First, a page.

Register for an account

X

Enter your name and email address below.

Your email address is used to log in and will not be shared or sold. Read our privacy policy.

X

Website access code

Enter your access code into the form field below.

If you are a Zinio, Nook, Kindle, Apple, or Google Play subscriber, you can enter your website access code to gain subscriber access. Your website access code is located in the upper right corner of the Table of Contents page of your digital edition.

Health

Menopause Test Lets Women Count Their Eggs Before It’s “Too Late”

DiscoblogBy Nina BaiNovember 6, 2008 6:22 AM

Newsletter

Sign up for our email newsletter for the latest science news

eggs.jpg

Thirty-something women of the world, fear not! Science is working to bring a solution to the “delaying motherhood” dilemma.

It’s true that a woman’s eggs are a limited, non-renewable, commodity.But it’s not easy to predict when they’ll run out.Menopause, when the female reproductive system shuts down for good, usually occurs sometime between age 45 and 55.This ten year window leaves a big question mark for women trying to plan for (or against) having children.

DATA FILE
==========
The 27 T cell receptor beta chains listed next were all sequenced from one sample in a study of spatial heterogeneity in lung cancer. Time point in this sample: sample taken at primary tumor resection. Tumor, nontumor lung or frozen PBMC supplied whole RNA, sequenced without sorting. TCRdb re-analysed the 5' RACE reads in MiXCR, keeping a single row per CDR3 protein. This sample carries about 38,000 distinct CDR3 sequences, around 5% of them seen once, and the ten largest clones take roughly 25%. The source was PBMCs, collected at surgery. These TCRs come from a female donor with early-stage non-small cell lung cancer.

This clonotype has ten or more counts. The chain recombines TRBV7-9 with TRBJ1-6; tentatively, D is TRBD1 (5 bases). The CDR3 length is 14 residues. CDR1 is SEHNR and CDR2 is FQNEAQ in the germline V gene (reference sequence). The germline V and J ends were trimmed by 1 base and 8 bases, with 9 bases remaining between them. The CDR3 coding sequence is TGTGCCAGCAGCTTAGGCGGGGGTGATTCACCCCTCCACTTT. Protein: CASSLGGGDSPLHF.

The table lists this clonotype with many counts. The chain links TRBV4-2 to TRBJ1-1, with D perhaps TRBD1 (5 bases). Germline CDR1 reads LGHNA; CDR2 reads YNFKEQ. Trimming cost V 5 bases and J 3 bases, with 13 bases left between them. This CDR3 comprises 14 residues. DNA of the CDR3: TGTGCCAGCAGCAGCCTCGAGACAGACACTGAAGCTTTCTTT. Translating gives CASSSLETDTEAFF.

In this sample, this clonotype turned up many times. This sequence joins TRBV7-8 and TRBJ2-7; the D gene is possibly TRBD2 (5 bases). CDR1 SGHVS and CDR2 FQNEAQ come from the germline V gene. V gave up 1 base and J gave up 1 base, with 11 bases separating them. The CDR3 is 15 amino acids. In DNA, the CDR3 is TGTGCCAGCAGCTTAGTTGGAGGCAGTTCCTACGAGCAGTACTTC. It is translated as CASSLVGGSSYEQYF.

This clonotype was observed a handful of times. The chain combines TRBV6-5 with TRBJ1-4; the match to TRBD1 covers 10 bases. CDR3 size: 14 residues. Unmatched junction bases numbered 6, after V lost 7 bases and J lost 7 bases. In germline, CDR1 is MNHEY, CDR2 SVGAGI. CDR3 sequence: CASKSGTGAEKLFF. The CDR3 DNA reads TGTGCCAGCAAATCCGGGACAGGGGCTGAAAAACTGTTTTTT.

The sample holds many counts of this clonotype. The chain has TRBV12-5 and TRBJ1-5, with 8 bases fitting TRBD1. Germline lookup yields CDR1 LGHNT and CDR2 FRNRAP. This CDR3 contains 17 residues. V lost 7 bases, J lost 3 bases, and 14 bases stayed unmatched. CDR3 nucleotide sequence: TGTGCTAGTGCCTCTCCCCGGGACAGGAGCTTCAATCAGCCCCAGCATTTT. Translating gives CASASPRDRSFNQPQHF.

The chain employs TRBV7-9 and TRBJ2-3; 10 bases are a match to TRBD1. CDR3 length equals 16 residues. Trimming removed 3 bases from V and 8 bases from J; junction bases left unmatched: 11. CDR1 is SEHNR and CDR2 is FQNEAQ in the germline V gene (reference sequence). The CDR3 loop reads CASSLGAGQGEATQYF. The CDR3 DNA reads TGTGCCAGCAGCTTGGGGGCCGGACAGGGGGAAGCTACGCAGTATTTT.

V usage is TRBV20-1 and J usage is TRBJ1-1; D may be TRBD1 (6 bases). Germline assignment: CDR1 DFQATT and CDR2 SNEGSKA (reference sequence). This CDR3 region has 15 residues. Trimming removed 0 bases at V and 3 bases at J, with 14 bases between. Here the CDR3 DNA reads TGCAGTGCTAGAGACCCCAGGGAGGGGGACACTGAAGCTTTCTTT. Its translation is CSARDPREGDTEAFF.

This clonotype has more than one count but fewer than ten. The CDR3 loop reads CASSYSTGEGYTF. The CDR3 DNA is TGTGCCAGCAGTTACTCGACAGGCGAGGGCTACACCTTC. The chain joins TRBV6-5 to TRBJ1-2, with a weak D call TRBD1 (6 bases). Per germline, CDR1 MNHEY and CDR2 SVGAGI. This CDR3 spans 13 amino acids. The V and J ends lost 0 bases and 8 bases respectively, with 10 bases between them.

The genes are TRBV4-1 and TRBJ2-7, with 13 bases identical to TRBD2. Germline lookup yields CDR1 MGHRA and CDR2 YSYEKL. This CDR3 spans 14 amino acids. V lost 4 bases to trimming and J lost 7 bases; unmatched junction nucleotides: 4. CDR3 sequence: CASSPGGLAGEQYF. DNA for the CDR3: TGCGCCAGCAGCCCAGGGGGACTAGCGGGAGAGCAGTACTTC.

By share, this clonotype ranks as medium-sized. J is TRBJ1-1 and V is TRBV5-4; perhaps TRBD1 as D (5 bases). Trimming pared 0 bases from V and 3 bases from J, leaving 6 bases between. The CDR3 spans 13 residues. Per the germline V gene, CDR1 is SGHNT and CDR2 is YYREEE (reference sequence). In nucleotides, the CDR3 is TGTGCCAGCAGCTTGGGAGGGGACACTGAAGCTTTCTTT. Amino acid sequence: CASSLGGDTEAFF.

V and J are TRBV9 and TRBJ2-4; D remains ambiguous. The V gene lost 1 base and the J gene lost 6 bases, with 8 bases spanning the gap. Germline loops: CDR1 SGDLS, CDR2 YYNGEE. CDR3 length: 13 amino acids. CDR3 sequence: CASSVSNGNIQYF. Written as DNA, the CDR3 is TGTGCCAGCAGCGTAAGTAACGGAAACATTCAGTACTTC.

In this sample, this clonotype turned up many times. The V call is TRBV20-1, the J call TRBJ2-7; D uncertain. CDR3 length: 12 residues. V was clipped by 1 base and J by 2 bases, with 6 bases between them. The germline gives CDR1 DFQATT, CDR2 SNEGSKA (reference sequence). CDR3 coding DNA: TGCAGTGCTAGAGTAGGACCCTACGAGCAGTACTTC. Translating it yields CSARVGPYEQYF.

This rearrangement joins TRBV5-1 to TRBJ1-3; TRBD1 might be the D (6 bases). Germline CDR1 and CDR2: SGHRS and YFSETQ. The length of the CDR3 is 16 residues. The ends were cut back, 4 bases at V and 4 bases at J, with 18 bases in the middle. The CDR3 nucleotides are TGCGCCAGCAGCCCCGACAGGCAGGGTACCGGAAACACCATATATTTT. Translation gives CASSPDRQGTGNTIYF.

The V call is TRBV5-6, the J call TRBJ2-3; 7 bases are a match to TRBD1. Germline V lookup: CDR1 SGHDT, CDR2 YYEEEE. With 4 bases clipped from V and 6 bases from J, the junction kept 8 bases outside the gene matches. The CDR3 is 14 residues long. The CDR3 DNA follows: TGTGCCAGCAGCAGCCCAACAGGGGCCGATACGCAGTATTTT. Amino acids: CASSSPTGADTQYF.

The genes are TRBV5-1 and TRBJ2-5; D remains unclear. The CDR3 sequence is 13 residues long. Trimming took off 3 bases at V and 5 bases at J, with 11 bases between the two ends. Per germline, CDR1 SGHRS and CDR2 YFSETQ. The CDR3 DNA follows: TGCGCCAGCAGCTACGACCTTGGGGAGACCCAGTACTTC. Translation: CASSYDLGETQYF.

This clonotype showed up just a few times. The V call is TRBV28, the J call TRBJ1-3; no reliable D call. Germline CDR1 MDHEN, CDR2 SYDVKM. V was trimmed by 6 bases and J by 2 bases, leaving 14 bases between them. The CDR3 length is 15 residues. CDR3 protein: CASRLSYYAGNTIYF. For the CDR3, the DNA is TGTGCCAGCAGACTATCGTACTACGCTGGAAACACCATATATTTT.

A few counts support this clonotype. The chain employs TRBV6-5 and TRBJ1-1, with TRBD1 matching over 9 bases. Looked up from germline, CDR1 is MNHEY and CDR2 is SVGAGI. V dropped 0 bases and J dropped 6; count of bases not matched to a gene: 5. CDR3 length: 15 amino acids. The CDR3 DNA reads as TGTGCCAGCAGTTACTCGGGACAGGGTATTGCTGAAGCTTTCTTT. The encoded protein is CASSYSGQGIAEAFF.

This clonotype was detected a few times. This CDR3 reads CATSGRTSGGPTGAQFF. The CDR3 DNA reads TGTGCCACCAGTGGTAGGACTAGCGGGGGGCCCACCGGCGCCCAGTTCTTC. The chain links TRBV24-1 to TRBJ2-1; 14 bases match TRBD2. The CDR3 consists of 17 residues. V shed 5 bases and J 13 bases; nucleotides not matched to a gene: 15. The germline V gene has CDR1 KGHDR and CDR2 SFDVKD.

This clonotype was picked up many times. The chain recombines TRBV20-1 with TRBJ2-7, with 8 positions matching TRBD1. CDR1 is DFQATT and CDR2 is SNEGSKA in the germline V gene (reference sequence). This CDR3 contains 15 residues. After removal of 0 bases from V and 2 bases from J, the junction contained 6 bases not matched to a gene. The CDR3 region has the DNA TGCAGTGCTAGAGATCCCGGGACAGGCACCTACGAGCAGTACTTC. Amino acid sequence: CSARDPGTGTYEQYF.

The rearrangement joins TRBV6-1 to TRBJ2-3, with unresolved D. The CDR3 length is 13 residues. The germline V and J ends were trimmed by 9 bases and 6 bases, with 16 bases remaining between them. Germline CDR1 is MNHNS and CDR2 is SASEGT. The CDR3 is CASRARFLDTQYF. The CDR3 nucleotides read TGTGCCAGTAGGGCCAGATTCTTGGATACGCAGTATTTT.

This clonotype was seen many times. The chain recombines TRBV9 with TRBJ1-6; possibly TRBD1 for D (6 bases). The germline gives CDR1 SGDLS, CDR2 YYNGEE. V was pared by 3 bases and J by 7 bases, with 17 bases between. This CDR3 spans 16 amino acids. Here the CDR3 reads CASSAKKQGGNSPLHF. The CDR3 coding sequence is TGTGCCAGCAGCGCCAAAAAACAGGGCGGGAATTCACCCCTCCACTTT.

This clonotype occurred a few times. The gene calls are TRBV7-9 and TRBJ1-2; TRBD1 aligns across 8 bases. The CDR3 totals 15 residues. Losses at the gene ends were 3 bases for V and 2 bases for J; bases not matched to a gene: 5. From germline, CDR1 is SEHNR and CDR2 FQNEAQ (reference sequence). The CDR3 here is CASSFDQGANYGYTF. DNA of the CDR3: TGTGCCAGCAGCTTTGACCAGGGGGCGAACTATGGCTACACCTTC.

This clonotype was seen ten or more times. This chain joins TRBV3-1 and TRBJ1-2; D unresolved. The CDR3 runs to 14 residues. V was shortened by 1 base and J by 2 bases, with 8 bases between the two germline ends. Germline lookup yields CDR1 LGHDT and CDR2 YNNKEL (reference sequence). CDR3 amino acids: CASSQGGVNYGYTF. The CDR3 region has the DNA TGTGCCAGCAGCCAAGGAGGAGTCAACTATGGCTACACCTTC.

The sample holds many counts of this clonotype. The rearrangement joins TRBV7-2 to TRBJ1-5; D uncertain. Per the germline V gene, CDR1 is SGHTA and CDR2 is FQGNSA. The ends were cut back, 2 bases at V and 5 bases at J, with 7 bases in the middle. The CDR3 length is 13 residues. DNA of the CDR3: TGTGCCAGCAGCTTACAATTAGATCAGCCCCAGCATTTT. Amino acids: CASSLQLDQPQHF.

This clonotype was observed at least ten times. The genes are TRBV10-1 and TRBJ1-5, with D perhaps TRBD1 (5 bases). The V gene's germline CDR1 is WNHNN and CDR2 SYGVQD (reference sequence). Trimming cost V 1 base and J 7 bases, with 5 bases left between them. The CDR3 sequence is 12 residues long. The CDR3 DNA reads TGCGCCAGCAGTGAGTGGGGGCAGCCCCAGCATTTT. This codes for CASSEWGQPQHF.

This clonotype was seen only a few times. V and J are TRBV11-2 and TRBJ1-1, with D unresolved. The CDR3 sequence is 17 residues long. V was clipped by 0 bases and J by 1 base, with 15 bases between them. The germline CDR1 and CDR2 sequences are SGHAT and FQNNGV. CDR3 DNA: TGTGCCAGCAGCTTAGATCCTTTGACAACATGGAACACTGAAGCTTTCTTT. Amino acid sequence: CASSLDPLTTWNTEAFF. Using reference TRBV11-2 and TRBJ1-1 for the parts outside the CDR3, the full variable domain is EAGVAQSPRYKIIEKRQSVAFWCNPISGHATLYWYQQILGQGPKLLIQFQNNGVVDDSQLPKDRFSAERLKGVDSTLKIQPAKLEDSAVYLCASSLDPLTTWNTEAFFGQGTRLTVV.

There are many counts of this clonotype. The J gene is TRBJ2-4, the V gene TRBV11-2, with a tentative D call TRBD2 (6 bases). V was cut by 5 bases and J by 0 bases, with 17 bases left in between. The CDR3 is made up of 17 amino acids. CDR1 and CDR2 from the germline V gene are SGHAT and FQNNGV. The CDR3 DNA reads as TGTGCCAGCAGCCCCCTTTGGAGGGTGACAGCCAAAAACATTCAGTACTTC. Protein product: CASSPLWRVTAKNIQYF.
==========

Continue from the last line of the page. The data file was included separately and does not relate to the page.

Now, a new hormone test could narrow this window by predicting the onset of menopause to within just a few years.The new test measures levels of three hormones in the blood—anti-Mullerian hormone (AMH), follicle-stimulating hormone (FSH) and inhibin B—that change noticeably as menopause approaches.For example, a 14 year study of 629 women found that levels of AMH practically disappear 5 years before a woman’s last period.With the new test, women can map out their “5 year egg plans” and leave a little less to chance. Though mapping out what happensto the kids once they’re born may not be quite so easy.

Related Content: DISCOVER: Why Women Change DISCOVER: How Old Is Too Old to Have a Baby

Image: flickr / woodleywonderworks

2 Free Articles Left

Want it all? Get unlimited access when you subscribe.

Subscribe

Already a subscriber? Register or Log In

Want unlimited access?

Subscribe today and save 70%

Subscribe

Already a subscriber? Register or Log In